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Extra info for 501 Vocabulary Questions (Skill Builder in Focus)
1. excessive wickedness. 2. a monstrous offense or evil act; atrocity. The enormity of Jeffrey Dahmer’s crimes will never be forgotten. , the enormity of the task), but this is considered an incorrect use of the word. exculpate (eks· kul·payt) v. to free from blame, to clear from a charge of guilt. When Anthony admitted to committing the crime, it served to exculpate Marcus. malfeasance (ma˘l· fee·za˘ns) n. misconduct or wrongdoing, especially by a public ofﬁcial; improper professional conduct.
2. something that causes this condition, such as air pollution. 3. something that impairs or destroys. 4. an unsightly object or area. They still do not know what caused the blight that destroyed half of the trees in the orchard. broach (brohch) v. 1. to bring up, introduce, in order to begin a discussion of. 2. to tap or pierce, as in to draw off liquid. It was hard for Sarah to broach the subject of her mother’s weight gain. cadge (kaj) v. to beg, to obtain by begging. Their dog Cleo would cadge at my feet, hoping I would throw him some table scraps.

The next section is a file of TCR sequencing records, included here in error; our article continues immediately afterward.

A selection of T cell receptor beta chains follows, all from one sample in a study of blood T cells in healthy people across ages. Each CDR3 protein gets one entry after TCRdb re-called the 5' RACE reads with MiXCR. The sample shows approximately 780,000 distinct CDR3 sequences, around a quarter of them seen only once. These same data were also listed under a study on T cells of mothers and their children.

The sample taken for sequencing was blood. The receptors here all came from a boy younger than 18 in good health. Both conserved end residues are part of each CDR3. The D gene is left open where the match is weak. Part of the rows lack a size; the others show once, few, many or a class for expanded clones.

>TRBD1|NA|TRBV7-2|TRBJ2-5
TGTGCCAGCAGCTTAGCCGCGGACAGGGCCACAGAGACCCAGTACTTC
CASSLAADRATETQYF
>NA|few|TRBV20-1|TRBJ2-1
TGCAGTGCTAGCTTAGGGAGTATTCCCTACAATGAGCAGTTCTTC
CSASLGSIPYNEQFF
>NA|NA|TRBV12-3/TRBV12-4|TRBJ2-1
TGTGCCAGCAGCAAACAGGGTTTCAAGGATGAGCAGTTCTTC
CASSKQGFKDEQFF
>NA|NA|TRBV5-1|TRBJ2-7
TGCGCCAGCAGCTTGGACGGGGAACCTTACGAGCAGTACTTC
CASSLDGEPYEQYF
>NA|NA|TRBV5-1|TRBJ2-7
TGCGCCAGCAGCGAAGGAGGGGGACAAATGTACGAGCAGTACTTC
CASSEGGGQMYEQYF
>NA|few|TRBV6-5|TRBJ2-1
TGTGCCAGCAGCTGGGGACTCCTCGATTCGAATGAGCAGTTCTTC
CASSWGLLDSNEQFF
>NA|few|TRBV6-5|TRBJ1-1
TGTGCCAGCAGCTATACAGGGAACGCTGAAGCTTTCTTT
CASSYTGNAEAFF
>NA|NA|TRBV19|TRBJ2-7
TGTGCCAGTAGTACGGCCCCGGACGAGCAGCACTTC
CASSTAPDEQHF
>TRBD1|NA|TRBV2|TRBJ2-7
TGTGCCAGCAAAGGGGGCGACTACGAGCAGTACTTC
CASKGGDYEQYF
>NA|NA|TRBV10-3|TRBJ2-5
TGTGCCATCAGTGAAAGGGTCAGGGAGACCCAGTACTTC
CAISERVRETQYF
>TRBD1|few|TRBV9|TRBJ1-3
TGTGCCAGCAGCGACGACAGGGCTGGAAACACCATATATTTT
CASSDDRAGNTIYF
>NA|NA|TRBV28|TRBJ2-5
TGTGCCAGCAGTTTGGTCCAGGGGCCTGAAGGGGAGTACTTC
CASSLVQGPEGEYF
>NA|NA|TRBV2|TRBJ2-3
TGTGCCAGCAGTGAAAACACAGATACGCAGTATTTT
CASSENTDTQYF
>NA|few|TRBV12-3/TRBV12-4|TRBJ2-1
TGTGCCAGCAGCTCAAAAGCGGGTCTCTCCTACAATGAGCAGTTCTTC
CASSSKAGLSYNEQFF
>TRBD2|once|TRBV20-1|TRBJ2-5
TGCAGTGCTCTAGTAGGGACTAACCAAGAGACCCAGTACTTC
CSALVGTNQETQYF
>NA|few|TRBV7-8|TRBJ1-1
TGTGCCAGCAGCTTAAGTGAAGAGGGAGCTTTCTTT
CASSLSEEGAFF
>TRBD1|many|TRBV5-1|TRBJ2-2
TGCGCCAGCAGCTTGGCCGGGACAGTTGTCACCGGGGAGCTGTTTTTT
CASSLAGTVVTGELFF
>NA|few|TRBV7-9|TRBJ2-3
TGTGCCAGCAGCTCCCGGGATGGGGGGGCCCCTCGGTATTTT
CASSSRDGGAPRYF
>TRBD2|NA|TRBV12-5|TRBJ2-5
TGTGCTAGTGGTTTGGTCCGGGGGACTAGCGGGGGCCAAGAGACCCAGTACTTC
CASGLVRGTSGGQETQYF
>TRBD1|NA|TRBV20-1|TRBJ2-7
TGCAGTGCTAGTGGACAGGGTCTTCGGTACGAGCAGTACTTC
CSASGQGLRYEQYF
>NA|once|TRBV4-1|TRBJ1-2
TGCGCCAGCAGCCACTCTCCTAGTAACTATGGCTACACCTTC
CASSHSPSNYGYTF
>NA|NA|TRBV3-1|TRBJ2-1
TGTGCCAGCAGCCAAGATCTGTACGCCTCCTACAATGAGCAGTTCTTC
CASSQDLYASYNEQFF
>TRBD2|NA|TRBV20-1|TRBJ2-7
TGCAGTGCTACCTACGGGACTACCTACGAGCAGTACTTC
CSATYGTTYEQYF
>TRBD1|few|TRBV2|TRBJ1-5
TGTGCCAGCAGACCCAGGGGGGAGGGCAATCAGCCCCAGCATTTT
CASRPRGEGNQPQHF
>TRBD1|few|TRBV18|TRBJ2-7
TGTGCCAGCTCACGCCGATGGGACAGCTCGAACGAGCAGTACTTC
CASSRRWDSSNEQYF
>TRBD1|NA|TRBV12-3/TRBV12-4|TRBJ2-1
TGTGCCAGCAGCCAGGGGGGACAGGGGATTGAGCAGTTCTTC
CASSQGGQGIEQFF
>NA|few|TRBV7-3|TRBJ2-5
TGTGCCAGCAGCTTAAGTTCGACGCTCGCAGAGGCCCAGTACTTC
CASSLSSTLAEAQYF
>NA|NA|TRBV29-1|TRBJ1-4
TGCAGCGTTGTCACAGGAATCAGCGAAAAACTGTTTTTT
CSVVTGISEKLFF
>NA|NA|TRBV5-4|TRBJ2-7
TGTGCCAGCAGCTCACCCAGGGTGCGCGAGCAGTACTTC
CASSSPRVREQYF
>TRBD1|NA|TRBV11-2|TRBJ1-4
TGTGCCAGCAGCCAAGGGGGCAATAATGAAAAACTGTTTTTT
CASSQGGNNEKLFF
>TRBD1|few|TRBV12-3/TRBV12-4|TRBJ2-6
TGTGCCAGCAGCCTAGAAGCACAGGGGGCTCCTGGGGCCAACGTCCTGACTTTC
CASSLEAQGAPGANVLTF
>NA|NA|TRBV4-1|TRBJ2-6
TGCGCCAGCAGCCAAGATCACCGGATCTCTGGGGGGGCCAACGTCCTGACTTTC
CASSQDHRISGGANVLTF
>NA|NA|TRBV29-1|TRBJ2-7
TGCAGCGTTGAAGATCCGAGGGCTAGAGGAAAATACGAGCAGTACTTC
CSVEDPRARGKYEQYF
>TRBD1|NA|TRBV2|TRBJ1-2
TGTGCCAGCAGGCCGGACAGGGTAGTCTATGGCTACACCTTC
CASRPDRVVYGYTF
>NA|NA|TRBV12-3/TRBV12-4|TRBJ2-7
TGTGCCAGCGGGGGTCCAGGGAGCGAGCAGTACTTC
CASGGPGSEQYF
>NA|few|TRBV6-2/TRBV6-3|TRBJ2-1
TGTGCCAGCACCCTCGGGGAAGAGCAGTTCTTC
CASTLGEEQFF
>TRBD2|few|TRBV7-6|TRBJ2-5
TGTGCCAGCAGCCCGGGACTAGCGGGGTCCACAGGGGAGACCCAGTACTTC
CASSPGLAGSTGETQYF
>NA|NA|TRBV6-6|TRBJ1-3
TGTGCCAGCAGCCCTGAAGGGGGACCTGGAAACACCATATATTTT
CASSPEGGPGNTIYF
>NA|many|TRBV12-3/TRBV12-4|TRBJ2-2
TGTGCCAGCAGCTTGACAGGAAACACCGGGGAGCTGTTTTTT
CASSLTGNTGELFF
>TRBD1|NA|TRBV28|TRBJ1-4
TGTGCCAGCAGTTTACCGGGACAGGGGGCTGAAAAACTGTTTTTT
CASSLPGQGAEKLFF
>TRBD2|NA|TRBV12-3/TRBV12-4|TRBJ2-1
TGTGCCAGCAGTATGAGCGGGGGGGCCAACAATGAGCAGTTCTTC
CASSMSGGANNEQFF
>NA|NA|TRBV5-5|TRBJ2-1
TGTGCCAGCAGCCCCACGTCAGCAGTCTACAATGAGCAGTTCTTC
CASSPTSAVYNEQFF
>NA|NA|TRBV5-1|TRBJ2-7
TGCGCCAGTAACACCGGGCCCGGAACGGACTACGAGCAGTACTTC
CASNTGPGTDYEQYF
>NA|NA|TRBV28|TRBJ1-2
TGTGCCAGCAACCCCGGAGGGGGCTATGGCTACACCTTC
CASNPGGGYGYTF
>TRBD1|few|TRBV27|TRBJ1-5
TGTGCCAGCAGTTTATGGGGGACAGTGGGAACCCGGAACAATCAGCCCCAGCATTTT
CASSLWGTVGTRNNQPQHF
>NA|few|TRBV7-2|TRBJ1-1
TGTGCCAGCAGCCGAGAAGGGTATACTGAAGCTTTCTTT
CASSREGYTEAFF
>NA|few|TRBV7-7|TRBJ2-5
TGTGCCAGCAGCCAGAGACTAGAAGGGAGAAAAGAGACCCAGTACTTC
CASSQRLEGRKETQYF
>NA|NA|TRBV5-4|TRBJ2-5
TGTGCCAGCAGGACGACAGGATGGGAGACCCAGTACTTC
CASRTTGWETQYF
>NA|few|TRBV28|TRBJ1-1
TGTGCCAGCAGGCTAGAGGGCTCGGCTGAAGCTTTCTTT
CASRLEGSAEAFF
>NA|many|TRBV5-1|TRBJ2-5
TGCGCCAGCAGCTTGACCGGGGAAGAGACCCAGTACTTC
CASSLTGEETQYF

1. waste product, sludge. 2. something worthless, commonplace, or trivial. Work crews immediately began the task of cleaning the dross at the abandoned plastics factory. eke (eek) v. to get or supplement with great effort or strain; to earn or accomplish laboriously. Working two jobs enabled Quincy to eke out a living wage for his family. feign (fayn) v. to pretend; to give the false appearance of. Walter feigned illness to avoid attending the meeting. flout (flowt) v. to disobey openly and scornfully; to reject, mock, go against (as in a tradition or convention).